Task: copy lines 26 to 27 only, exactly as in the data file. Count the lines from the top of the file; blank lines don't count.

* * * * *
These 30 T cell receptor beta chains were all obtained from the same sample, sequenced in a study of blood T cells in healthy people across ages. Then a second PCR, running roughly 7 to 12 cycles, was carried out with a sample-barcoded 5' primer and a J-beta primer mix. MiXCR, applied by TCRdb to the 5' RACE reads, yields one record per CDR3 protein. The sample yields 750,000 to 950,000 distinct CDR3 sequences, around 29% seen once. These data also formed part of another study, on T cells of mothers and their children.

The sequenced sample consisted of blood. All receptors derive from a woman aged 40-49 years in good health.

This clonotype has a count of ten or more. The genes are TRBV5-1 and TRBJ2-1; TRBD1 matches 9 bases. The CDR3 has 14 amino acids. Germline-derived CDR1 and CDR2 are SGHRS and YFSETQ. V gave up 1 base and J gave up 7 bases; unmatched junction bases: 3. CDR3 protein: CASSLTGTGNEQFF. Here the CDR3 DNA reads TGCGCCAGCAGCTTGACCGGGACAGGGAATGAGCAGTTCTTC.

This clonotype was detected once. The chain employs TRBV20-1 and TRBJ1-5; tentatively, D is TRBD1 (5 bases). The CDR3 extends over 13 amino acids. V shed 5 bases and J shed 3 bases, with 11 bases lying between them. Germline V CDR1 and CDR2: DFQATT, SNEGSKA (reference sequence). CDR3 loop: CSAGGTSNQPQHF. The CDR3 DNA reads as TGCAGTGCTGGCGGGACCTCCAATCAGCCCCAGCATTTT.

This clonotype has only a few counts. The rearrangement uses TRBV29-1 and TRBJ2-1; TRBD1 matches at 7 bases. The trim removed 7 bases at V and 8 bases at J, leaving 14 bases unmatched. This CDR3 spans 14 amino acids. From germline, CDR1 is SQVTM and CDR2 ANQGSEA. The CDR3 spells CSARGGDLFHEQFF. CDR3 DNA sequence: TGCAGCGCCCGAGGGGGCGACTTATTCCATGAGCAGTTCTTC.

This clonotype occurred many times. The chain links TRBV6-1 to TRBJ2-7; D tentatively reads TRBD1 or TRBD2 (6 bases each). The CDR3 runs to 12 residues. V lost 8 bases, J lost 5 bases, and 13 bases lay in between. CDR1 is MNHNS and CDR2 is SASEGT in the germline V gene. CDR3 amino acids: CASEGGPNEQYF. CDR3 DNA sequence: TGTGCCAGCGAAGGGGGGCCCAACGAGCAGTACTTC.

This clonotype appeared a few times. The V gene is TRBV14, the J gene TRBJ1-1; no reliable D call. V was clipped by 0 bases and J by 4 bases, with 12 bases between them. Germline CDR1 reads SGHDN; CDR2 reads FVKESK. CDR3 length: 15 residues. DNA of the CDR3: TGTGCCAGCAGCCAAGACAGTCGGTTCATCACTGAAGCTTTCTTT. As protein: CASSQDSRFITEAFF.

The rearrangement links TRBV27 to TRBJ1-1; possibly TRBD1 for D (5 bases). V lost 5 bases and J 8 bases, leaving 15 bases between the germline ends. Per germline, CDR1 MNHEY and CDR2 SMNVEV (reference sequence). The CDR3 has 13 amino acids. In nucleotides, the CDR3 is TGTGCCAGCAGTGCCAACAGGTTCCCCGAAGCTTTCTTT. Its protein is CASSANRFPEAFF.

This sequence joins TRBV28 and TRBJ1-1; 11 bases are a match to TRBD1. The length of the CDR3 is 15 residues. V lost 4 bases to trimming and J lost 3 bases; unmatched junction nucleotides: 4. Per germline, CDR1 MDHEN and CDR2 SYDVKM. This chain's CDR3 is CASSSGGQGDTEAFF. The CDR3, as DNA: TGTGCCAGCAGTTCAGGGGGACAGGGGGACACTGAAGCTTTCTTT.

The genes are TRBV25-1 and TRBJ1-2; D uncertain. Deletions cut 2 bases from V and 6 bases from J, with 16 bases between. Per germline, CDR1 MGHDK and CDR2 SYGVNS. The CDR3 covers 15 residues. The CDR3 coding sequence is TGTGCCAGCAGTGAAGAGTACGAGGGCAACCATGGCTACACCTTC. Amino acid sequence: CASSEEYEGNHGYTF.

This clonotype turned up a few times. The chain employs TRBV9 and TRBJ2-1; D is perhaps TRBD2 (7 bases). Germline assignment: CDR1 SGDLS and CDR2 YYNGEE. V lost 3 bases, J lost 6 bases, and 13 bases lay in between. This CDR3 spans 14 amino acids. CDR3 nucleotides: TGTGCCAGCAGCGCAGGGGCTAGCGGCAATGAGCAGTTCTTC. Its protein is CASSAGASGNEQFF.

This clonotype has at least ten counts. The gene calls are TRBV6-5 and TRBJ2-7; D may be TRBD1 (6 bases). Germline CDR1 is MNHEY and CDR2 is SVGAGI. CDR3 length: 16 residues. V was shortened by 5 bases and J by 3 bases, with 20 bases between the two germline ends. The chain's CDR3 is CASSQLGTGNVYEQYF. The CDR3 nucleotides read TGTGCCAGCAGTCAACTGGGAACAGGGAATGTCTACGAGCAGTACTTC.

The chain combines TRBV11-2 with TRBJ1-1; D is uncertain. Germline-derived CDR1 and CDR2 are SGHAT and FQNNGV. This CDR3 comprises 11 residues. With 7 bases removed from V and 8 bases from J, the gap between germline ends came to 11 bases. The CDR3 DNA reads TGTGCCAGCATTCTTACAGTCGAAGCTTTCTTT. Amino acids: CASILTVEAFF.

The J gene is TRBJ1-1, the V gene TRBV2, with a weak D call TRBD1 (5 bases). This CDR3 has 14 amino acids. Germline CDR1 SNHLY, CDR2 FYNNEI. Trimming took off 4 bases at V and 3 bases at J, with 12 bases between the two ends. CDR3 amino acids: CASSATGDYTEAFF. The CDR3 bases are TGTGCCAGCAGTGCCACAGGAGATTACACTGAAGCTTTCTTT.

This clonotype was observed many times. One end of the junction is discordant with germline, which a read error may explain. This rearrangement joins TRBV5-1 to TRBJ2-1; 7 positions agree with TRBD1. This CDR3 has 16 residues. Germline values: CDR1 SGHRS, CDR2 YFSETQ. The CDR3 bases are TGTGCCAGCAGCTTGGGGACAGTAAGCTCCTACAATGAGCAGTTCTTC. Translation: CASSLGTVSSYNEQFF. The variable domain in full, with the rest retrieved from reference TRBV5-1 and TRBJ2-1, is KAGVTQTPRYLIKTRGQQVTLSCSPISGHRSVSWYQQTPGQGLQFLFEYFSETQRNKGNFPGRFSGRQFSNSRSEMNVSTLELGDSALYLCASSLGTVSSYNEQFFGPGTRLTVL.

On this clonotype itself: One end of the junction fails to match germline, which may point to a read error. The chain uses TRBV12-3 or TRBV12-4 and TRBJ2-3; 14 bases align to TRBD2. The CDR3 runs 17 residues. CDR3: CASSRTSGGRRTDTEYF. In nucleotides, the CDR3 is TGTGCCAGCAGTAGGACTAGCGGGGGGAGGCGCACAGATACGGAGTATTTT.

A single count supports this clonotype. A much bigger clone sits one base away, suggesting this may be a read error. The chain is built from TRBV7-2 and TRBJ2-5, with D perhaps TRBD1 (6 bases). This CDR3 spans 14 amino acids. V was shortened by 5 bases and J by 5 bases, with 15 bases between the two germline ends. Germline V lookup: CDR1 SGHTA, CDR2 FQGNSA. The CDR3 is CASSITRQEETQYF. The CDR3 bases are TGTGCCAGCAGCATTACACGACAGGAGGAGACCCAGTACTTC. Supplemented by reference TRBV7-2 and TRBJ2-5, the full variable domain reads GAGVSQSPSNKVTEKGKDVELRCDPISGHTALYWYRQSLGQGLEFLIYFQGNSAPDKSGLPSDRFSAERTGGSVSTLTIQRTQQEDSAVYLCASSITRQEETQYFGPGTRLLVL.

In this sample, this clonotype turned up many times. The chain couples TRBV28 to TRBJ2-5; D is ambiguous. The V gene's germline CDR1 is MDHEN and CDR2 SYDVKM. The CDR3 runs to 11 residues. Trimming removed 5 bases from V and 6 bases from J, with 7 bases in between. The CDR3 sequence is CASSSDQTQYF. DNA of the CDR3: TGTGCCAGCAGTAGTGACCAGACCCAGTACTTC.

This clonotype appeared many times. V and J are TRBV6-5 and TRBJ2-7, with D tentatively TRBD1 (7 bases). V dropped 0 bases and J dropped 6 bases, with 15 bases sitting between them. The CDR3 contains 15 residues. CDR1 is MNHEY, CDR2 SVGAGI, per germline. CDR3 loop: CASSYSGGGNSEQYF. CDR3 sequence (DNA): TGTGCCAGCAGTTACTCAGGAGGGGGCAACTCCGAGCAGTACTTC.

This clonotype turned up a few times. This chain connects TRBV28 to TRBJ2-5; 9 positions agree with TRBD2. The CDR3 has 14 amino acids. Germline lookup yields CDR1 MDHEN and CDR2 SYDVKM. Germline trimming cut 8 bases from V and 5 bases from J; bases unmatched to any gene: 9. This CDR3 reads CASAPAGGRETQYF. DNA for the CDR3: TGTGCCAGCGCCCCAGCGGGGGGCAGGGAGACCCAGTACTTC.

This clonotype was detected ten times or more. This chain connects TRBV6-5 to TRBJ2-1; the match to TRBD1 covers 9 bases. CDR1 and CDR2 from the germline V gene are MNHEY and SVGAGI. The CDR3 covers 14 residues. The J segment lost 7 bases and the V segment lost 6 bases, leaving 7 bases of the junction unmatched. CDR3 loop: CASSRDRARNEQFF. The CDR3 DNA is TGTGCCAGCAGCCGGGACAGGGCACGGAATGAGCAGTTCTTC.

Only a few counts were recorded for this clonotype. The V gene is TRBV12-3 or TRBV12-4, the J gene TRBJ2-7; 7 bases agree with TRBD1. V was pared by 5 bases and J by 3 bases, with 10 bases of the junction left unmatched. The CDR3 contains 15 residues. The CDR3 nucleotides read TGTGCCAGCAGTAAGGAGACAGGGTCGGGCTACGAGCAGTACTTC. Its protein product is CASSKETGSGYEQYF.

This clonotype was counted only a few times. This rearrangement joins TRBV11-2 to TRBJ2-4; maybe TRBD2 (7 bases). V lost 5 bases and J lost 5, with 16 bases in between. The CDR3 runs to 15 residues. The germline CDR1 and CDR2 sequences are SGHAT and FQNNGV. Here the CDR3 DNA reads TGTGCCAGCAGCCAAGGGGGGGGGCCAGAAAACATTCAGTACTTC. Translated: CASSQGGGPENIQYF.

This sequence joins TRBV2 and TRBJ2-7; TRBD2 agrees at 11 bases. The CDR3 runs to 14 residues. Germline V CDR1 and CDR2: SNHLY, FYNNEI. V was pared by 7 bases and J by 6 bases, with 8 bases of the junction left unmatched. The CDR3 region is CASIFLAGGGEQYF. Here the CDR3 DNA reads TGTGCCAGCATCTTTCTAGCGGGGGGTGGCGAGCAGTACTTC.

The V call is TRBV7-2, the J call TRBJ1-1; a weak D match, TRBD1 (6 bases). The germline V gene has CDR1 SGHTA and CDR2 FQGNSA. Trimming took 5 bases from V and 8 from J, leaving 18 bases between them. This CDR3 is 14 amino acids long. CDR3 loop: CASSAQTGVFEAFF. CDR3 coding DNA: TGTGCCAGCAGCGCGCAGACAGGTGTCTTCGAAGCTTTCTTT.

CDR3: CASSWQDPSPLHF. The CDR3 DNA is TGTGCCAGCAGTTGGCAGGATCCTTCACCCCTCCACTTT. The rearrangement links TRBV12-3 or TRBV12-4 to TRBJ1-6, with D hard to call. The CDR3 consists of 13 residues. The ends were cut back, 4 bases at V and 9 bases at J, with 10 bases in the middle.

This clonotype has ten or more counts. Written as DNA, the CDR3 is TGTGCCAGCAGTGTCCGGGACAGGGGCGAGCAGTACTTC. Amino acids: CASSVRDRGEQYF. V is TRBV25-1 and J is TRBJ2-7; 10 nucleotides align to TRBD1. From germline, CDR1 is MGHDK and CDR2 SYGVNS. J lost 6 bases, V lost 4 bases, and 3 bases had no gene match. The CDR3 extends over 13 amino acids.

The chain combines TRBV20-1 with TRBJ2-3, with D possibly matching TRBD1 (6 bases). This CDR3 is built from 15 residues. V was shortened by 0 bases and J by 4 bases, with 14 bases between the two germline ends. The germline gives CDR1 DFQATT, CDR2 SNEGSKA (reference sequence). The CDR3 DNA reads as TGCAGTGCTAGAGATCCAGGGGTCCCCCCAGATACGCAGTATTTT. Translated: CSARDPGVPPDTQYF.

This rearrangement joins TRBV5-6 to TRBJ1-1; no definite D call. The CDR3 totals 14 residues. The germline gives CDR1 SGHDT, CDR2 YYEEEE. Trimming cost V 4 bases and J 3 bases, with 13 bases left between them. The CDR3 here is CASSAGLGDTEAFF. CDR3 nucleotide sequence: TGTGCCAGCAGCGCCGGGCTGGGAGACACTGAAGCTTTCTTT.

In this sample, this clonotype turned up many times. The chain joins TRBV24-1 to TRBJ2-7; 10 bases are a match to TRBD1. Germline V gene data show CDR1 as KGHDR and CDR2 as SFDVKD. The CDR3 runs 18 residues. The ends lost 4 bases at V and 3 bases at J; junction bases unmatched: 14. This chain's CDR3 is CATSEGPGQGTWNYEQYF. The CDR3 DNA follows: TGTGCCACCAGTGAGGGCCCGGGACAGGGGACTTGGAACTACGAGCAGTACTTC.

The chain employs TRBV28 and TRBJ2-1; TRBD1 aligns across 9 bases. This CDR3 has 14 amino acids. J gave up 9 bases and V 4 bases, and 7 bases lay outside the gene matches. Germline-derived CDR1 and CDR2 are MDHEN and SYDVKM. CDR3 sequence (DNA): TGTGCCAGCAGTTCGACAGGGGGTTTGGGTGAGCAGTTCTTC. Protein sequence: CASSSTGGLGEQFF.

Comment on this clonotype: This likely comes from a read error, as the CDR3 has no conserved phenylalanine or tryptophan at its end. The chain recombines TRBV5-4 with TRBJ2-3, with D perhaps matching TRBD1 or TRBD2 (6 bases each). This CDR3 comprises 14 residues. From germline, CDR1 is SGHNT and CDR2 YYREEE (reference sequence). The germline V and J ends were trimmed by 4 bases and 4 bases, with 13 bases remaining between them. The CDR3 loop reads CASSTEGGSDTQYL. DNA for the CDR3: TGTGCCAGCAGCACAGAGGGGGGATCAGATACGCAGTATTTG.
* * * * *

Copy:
CDR3: CASSWQDPSPLHF. The CDR3 DNA is TGTGCCAGCAGTTGGCAGGATCCTTCACCCCTCCACTTT. The rearrangement links TRBV12-3 or TRBV12-4 to TRBJ1-6, with D hard to call. The CDR3 consists of 13 residues. The ends were cut back, 4 bases at V and 9 bases at J, with 10 bases in the middle.

This clonotype has ten or more counts. Written as DNA, the CDR3 is TGTGCCAGCAGTGTCCGGGACAGGGGCGAGCAGTACTTC. Amino acids: CASSVRDRGEQYF. V is TRBV25-1 and J is TRBJ2-7; 10 nucleotides align to TRBD1. From germline, CDR1 is MGHDK and CDR2 SYGVNS. J lost 6 bases, V lost 4 bases, and 3 bases had no gene match. The CDR3 extends over 13 amino acids.